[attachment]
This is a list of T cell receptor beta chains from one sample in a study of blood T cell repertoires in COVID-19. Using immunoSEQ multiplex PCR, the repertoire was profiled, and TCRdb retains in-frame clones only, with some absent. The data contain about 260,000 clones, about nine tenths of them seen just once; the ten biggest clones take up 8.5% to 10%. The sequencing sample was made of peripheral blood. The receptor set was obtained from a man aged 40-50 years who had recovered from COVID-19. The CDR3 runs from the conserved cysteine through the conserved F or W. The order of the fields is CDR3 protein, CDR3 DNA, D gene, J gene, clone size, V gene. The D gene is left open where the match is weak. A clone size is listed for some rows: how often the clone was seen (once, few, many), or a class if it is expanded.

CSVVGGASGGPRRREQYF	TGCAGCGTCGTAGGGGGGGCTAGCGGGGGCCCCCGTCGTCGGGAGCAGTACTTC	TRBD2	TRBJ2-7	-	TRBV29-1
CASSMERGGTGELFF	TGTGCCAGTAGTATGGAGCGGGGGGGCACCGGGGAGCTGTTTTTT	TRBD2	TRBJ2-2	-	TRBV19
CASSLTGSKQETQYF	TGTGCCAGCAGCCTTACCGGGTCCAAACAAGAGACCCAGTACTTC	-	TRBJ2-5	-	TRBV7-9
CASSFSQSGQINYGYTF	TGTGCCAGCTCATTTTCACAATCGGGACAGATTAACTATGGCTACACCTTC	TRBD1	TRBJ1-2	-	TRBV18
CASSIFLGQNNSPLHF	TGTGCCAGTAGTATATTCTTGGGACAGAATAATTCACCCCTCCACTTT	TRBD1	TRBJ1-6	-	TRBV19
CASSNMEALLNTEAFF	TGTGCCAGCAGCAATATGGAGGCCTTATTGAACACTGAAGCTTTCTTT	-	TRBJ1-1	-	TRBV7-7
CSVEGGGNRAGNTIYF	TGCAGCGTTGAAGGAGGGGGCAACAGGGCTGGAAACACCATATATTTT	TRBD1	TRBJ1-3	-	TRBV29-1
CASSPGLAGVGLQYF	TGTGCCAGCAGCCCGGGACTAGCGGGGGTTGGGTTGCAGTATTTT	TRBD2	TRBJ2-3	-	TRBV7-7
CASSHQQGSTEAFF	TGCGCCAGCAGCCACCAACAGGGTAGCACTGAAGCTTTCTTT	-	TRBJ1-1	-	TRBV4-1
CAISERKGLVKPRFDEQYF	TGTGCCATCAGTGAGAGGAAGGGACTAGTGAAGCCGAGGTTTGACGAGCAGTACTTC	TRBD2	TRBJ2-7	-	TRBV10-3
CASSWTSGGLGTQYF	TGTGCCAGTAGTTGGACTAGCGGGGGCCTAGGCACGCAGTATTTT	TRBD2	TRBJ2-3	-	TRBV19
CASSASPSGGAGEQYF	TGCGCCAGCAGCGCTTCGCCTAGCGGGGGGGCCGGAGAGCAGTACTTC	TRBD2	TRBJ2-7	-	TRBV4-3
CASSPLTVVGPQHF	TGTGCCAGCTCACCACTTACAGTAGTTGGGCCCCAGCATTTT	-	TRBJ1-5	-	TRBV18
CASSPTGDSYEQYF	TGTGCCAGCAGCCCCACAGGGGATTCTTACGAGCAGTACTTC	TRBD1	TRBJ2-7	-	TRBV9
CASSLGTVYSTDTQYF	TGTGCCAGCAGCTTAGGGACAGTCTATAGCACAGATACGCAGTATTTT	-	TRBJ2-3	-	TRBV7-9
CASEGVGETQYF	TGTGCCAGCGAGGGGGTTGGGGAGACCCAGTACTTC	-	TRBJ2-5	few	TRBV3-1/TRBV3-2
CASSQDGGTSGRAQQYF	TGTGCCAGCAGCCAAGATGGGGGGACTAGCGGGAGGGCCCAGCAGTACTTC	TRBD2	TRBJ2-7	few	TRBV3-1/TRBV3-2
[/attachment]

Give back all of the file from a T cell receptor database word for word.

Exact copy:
This is a list of T cell receptor beta chains from one sample in a study of blood T cell repertoires in COVID-19. Using immunoSEQ multiplex PCR, the repertoire was profiled, and TCRdb retains in-frame clones only, with some absent. The data contain about 260,000 clones, about nine tenths of them seen just once; the ten biggest clones take up 8.5% to 10%. The sequencing sample was made of peripheral blood. The receptor set was obtained from a man aged 40-50 years who had recovered from COVID-19. The CDR3 runs from the conserved cysteine through the conserved F or W. The order of the fields is CDR3 protein, CDR3 DNA, D gene, J gene, clone size, V gene. The D gene is left open where the match is weak. A clone size is listed for some rows: how often the clone was seen (once, few, many), or a class if it is expanded.

CSVVGGASGGPRRREQYF	TGCAGCGTCGTAGGGGGGGCTAGCGGGGGCCCCCGTCGTCGGGAGCAGTACTTC	TRBD2	TRBJ2-7	-	TRBV29-1
CASSMERGGTGELFF	TGTGCCAGTAGTATGGAGCGGGGGGGCACCGGGGAGCTGTTTTTT	TRBD2	TRBJ2-2	-	TRBV19
CASSLTGSKQETQYF	TGTGCCAGCAGCCTTACCGGGTCCAAACAAGAGACCCAGTACTTC	-	TRBJ2-5	-	TRBV7-9
CASSFSQSGQINYGYTF	TGTGCCAGCTCATTTTCACAATCGGGACAGATTAACTATGGCTACACCTTC	TRBD1	TRBJ1-2	-	TRBV18
CASSIFLGQNNSPLHF	TGTGCCAGTAGTATATTCTTGGGACAGAATAATTCACCCCTCCACTTT	TRBD1	TRBJ1-6	-	TRBV19
CASSNMEALLNTEAFF	TGTGCCAGCAGCAATATGGAGGCCTTATTGAACACTGAAGCTTTCTTT	-	TRBJ1-1	-	TRBV7-7
CSVEGGGNRAGNTIYF	TGCAGCGTTGAAGGAGGGGGCAACAGGGCTGGAAACACCATATATTTT	TRBD1	TRBJ1-3	-	TRBV29-1
CASSPGLAGVGLQYF	TGTGCCAGCAGCCCGGGACTAGCGGGGGTTGGGTTGCAGTATTTT	TRBD2	TRBJ2-3	-	TRBV7-7
CASSHQQGSTEAFF	TGCGCCAGCAGCCACCAACAGGGTAGCACTGAAGCTTTCTTT	-	TRBJ1-1	-	TRBV4-1
CAISERKGLVKPRFDEQYF	TGTGCCATCAGTGAGAGGAAGGGACTAGTGAAGCCGAGGTTTGACGAGCAGTACTTC	TRBD2	TRBJ2-7	-	TRBV10-3
CASSWTSGGLGTQYF	TGTGCCAGTAGTTGGACTAGCGGGGGCCTAGGCACGCAGTATTTT	TRBD2	TRBJ2-3	-	TRBV19
CASSASPSGGAGEQYF	TGCGCCAGCAGCGCTTCGCCTAGCGGGGGGGCCGGAGAGCAGTACTTC	TRBD2	TRBJ2-7	-	TRBV4-3
CASSPLTVVGPQHF	TGTGCCAGCTCACCACTTACAGTAGTTGGGCCCCAGCATTTT	-	TRBJ1-5	-	TRBV18
CASSPTGDSYEQYF	TGTGCCAGCAGCCCCACAGGGGATTCTTACGAGCAGTACTTC	TRBD1	TRBJ2-7	-	TRBV9
CASSLGTVYSTDTQYF	TGTGCCAGCAGCTTAGGGACAGTCTATAGCACAGATACGCAGTATTTT	-	TRBJ2-3	-	TRBV7-9
CASEGVGETQYF	TGTGCCAGCGAGGGGGTTGGGGAGACCCAGTACTTC	-	TRBJ2-5	few	TRBV3-1/TRBV3-2
CASSQDGGTSGRAQQYF	TGTGCCAGCAGCCAAGATGGGGGGACTAGCGGGAGGGCCCAGCAGTACTTC	TRBD2	TRBJ2-7	few	TRBV3-1/TRBV3-2